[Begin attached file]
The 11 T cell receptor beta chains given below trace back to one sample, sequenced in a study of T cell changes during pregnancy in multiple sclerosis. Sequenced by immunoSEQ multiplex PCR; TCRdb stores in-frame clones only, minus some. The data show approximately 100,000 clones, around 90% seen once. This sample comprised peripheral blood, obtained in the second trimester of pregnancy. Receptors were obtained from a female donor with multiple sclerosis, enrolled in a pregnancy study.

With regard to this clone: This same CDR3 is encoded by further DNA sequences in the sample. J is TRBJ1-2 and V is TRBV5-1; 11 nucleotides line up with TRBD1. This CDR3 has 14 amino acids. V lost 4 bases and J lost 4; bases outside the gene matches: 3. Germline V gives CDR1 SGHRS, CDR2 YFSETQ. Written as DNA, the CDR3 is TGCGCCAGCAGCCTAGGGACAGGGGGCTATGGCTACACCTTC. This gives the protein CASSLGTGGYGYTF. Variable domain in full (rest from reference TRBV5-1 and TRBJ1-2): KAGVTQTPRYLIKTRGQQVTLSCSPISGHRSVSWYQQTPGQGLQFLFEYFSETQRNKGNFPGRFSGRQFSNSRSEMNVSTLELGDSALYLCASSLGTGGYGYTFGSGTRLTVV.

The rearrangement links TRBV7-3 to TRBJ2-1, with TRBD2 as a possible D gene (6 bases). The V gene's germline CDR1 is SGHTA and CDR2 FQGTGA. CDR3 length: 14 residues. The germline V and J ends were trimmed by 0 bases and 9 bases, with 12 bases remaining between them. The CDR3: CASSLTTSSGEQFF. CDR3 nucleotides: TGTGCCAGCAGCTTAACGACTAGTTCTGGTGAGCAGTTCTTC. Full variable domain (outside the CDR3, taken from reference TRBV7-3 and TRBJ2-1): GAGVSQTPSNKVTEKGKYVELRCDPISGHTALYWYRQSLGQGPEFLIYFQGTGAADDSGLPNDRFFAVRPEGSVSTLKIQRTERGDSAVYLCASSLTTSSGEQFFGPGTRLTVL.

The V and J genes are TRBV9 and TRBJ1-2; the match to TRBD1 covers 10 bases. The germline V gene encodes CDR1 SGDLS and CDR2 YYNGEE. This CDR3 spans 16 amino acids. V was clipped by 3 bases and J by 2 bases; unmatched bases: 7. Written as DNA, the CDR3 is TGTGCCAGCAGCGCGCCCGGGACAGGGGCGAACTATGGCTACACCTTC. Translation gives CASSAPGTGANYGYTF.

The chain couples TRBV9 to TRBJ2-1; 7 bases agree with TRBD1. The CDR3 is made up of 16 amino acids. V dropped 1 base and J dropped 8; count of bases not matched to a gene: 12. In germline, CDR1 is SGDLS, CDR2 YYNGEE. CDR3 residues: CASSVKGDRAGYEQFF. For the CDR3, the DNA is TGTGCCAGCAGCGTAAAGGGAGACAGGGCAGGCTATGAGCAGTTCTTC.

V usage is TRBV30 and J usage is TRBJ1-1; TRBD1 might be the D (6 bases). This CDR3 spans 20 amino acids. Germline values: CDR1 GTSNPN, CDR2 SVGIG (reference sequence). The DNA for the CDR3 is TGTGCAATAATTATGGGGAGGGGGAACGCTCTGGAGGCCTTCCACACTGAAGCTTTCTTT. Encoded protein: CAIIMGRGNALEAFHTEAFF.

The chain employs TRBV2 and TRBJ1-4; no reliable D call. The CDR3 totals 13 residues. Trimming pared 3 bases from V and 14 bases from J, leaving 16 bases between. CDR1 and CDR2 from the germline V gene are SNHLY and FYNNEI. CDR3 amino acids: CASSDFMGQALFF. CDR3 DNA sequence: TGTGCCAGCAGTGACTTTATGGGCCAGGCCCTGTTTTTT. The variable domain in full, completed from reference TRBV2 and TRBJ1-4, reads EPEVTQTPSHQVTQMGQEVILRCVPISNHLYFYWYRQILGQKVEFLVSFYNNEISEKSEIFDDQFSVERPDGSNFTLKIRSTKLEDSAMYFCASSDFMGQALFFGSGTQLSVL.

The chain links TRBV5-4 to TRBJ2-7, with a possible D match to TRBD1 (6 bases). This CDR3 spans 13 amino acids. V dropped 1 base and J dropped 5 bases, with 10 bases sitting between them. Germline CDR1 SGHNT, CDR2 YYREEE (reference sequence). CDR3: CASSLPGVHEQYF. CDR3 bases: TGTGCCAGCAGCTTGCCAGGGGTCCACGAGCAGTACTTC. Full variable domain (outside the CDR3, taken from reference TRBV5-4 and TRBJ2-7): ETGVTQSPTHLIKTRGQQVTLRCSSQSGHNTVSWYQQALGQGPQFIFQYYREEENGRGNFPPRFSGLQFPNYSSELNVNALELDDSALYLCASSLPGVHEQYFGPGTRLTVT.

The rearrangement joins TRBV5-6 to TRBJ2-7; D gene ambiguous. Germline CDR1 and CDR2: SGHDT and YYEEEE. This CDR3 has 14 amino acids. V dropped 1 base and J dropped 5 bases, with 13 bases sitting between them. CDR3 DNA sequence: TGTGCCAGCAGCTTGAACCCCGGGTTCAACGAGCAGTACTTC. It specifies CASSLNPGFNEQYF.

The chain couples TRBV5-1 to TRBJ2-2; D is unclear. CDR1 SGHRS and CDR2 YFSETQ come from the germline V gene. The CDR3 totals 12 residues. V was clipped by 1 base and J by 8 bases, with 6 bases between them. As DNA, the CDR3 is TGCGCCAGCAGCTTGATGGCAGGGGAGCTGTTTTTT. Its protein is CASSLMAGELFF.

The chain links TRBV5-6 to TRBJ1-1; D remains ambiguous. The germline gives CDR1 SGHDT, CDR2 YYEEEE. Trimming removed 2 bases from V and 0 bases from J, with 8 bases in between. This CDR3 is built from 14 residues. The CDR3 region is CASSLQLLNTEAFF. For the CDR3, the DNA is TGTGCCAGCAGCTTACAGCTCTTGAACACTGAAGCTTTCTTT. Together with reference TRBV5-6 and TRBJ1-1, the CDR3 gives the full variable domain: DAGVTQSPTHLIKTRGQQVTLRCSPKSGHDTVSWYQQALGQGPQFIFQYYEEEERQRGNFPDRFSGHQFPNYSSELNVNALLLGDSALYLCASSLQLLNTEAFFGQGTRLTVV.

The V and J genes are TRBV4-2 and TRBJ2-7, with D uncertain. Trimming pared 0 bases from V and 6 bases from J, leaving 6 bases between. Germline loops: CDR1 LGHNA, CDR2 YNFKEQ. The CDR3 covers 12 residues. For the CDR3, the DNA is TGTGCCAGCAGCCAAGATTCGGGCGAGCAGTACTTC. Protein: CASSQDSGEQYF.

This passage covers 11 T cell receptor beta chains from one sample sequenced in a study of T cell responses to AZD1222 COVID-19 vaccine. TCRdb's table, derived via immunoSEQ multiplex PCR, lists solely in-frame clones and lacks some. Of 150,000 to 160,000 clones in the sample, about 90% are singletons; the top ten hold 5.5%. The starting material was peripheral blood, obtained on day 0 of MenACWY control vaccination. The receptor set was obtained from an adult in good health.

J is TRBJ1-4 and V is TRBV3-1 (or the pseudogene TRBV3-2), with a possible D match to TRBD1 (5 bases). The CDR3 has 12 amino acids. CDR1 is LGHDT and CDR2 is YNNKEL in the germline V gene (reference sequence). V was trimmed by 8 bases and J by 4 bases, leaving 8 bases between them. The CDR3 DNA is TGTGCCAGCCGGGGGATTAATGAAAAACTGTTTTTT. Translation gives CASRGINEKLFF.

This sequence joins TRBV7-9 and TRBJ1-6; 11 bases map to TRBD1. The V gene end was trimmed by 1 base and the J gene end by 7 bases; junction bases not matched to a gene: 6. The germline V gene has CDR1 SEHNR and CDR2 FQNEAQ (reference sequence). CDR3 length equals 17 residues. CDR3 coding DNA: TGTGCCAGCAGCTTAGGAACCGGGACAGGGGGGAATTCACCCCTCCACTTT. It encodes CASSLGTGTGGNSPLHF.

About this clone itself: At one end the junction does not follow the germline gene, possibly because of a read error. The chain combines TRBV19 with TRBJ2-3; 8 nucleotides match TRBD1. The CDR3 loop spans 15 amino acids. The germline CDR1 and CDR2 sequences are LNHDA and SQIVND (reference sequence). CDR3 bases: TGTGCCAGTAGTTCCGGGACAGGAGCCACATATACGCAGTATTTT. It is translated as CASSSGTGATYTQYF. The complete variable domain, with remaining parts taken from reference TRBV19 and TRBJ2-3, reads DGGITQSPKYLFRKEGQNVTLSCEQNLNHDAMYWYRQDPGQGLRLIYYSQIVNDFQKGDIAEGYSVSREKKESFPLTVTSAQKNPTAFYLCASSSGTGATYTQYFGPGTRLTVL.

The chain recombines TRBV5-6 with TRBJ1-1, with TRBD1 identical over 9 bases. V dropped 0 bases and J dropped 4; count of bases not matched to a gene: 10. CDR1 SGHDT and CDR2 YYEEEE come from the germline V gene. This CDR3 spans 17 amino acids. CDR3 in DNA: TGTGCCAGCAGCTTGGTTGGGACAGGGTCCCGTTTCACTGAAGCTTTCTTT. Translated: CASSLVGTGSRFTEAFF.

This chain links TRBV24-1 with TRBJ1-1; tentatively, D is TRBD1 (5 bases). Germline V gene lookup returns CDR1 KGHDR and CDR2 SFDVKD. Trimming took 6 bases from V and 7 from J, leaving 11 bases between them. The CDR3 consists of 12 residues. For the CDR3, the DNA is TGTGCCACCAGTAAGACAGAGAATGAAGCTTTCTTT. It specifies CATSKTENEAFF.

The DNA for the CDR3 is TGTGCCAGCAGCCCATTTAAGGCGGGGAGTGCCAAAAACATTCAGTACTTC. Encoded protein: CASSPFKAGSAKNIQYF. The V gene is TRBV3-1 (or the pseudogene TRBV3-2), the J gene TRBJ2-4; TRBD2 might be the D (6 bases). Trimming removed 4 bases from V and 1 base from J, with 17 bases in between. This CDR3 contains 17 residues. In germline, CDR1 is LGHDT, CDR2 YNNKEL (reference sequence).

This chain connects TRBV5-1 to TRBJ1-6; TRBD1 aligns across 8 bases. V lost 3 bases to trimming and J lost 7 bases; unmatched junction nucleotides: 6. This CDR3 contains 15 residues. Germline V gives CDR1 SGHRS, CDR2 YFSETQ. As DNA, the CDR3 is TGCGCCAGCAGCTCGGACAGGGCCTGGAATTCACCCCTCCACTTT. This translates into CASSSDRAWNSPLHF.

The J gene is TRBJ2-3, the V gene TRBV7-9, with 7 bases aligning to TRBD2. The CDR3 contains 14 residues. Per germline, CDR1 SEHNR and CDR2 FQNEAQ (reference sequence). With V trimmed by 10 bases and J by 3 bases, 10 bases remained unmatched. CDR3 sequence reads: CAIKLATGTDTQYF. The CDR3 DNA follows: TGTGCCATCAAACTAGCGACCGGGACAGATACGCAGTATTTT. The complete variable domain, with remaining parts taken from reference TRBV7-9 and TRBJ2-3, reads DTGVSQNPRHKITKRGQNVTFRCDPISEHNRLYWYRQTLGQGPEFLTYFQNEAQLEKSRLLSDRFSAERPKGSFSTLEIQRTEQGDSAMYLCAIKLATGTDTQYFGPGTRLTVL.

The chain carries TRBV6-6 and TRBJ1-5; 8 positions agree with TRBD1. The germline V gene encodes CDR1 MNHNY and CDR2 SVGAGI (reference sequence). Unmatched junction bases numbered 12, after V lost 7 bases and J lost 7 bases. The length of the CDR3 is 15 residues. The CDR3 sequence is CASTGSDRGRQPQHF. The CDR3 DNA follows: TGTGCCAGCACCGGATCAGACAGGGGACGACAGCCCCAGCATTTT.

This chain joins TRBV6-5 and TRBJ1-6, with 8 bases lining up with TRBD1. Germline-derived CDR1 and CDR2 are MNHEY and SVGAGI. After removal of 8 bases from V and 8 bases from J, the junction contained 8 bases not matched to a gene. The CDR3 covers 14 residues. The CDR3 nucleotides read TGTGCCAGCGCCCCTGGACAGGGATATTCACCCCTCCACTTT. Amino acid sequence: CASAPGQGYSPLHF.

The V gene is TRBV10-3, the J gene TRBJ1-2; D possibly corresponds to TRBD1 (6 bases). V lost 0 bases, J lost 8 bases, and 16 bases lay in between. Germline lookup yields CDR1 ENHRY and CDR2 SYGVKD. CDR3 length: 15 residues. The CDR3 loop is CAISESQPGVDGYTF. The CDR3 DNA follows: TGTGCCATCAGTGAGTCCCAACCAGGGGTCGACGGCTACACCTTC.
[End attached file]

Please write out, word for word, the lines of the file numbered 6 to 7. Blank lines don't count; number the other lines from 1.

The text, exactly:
V usage is TRBV30 and J usage is TRBJ1-1; TRBD1 might be the D (6 bases). This CDR3 spans 20 amino acids. Germline values: CDR1 GTSNPN, CDR2 SVGIG (reference sequence). The DNA for the CDR3 is TGTGCAATAATTATGGGGAGGGGGAACGCTCTGGAGGCCTTCCACACTGAAGCTTTCTTT. Encoded protein: CAIIMGRGNALEAFHTEAFF.

The chain employs TRBV2 and TRBJ1-4; no reliable D call. The CDR3 totals 13 residues. Trimming pared 3 bases from V and 14 bases from J, leaving 16 bases between. CDR1 and CDR2 from the germline V gene are SNHLY and FYNNEI. CDR3 amino acids: CASSDFMGQALFF. CDR3 DNA sequence: TGTGCCAGCAGTGACTTTATGGGCCAGGCCCTGTTTTTT. The variable domain in full, completed from reference TRBV2 and TRBJ1-4, reads EPEVTQTPSHQVTQMGQEVILRCVPISNHLYFYWYRQILGQKVEFLVSFYNNEISEKSEIFDDQFSVERPDGSNFTLKIRSTKLEDSAMYFCASSDFMGQALFFGSGTQLSVL.